Friday, September 30, 2016

Brief report from the National Digital Stewardship Residency: Opening Conference #NDSR

Carla Hayden
On 29 September 2016, along with Carolyn Sheffield (BHL Program Manager), I attended the NDSR Opening Conference at the Library of Congress.

The purpose of the half-day conference was to reflect on the NDSR and to welcome the 2016-2017 class of Residents.

The meeting opened with a welcome talk from Carla Hayden, the recently sworn in Librarian of Congress. George Coulbourne (Chief, Intern and Fellowships Programs, Library of Congress) and Mary Alice Ball (Intern and Fellowships Programs, Library of Congress) chaired the meeting. Coulborrne followed Hayden with some opening remarks about the NDSR program and it's relation ship with the Library of Congress. Colleen Shogan (Deputy Director, National & International Outreach, Library of Congress) followed with a talk on "Innovation and Mentorship" and how that related to the work done by the NDSR residents and their mentors.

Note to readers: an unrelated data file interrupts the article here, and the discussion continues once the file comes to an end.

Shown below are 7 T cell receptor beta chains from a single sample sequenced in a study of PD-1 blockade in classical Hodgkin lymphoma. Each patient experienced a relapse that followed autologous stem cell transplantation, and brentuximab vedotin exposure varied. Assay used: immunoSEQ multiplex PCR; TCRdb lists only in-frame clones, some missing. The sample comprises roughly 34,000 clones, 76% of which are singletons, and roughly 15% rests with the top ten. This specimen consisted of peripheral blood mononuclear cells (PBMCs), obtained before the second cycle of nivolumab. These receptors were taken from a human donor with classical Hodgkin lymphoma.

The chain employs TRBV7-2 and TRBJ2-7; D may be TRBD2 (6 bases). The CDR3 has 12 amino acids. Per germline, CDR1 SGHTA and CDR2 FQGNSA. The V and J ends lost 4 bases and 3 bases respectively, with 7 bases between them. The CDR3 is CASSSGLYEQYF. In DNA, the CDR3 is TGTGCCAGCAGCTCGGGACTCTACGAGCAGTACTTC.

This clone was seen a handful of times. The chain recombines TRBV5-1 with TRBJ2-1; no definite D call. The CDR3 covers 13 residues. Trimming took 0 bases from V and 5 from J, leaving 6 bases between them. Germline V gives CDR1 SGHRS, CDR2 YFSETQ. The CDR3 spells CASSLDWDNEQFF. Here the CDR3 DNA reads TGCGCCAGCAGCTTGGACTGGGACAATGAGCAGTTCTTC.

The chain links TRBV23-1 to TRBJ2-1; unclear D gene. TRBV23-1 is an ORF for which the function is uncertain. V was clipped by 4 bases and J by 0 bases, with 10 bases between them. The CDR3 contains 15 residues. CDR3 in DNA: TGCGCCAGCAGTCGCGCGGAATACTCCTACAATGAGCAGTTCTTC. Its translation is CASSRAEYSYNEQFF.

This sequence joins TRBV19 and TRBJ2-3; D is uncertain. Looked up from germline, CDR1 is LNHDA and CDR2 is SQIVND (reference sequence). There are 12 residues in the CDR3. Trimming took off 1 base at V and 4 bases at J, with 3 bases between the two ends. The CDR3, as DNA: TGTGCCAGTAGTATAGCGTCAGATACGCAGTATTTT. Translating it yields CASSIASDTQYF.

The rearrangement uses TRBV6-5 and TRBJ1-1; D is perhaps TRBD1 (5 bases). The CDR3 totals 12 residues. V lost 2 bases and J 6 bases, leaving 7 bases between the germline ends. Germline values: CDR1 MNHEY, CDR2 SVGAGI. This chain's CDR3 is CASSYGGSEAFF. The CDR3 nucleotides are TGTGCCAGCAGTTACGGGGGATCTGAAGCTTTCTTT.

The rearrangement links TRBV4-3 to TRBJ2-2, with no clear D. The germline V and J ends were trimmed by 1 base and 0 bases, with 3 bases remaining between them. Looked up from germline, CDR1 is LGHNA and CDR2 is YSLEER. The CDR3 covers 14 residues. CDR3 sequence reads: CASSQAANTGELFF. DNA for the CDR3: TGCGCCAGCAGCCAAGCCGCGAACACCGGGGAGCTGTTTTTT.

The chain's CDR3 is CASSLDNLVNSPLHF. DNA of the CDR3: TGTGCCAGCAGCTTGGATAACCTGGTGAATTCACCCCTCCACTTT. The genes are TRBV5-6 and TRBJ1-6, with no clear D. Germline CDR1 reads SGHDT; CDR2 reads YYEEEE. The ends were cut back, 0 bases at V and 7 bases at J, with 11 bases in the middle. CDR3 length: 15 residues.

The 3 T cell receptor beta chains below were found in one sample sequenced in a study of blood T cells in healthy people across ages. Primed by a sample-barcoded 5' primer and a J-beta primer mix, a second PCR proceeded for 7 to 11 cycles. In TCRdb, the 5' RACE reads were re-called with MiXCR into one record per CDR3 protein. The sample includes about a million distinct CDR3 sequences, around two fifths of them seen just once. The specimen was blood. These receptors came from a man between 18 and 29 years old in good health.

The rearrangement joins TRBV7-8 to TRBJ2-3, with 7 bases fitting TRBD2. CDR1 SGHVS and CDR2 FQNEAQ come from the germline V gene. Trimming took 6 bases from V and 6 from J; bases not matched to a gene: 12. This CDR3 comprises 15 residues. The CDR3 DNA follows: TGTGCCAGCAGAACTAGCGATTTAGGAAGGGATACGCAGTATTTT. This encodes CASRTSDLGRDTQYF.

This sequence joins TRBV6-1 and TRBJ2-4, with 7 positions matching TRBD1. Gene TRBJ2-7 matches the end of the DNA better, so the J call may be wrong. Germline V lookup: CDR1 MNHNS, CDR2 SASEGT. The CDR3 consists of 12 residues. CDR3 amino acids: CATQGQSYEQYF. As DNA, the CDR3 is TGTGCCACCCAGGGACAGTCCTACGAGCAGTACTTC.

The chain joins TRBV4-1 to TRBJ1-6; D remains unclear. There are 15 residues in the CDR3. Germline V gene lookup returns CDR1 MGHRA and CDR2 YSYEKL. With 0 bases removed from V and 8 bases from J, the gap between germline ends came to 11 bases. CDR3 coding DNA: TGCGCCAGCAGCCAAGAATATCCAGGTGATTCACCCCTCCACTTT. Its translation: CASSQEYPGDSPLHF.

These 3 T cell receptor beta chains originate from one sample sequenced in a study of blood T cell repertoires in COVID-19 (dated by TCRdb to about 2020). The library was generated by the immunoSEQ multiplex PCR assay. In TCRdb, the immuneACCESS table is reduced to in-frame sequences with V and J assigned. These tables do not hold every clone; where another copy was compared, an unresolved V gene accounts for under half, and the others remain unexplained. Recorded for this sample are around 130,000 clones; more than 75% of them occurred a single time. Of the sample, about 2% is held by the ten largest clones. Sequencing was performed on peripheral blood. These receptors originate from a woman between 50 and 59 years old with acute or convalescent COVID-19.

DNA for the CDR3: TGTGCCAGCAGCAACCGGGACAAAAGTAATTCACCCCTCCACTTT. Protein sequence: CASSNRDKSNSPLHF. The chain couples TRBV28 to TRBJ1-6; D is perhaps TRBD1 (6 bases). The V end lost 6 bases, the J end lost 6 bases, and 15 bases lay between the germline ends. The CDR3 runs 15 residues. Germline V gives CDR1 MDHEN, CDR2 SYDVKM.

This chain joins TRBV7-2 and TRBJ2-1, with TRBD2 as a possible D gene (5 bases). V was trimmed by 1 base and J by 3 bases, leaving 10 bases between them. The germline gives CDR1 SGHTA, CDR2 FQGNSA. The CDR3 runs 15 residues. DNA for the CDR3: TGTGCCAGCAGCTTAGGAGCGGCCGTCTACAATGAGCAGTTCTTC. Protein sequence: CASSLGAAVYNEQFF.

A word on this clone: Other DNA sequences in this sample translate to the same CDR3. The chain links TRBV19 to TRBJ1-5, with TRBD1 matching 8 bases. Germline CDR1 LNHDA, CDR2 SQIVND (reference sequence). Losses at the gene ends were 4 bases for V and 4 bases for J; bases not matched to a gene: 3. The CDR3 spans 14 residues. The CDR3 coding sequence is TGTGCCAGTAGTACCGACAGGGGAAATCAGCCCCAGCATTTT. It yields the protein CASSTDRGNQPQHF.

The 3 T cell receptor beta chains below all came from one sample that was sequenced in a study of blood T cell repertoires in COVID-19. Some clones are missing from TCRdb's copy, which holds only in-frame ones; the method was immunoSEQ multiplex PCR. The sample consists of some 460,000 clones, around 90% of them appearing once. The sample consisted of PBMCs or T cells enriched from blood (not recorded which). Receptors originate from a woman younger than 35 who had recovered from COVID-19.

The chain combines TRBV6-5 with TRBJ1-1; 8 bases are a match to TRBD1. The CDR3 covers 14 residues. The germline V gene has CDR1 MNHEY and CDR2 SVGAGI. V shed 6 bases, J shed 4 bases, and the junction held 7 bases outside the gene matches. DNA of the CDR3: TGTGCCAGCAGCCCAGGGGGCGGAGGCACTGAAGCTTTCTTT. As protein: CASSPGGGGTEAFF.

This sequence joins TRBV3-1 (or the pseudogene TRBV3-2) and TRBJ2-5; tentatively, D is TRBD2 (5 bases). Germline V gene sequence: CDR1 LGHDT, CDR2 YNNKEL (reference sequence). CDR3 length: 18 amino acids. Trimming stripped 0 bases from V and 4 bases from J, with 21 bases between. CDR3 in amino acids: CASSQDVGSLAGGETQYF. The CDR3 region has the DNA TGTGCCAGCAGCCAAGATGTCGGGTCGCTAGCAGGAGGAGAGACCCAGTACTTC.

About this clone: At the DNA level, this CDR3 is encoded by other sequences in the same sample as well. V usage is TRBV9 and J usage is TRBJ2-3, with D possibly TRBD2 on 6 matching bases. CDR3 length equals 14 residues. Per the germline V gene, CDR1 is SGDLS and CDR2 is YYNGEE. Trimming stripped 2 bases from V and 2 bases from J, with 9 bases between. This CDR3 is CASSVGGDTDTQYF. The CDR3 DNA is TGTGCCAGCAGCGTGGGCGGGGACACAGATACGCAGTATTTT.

(left to right: Shogan, Ball, Coulbourne)

Nancy Weiss (General Counsel, IMLS, left) spoke on "Enhancing Digital Services Nationally". The NDSR program is funded through the IMLS. Weiss looked both back (to the past work of IMLS in funding the NDSR program) and forward, noting that next year's program will include a major project working with the Biodiversity Heritage Library.

The event was also attended by alums from the NDSR program from over the years and the audience had a chance to recognize them.

The keynote speaker for the event was from Winston Tabb (Sheridan Dean, University Libraries and Museums, Johns Hopkins University). Tabb gave an outstanding talk that looked back to the role of digitization, digital libraries, and digital preservation has changed over the past 20-25 years.

Winston Tabb

The meeting concluded with two reflections. The first, from Karen Paul (Chief Archivist, U.S. Senate Historical Office); and the second from John Caldwell (Archivist, Office of the U.S. Senator Harry Reid). Paul's perspective was that as a mentor and NDSR host; Caldwell spoke as a former NDSR resident and offered some hints and advice to the incoming cohort.



Monday, September 26, 2016

Stressors and Drivers of Food Security: Evidence from Scientific Collections #SciCollFood

Stressors and Drivers of Food Security: Evidence from Scientific Collections
19-21 September 2016
National Agriculture Library, Beltsville, MD
Hosted by: U.S. Department of Agriculture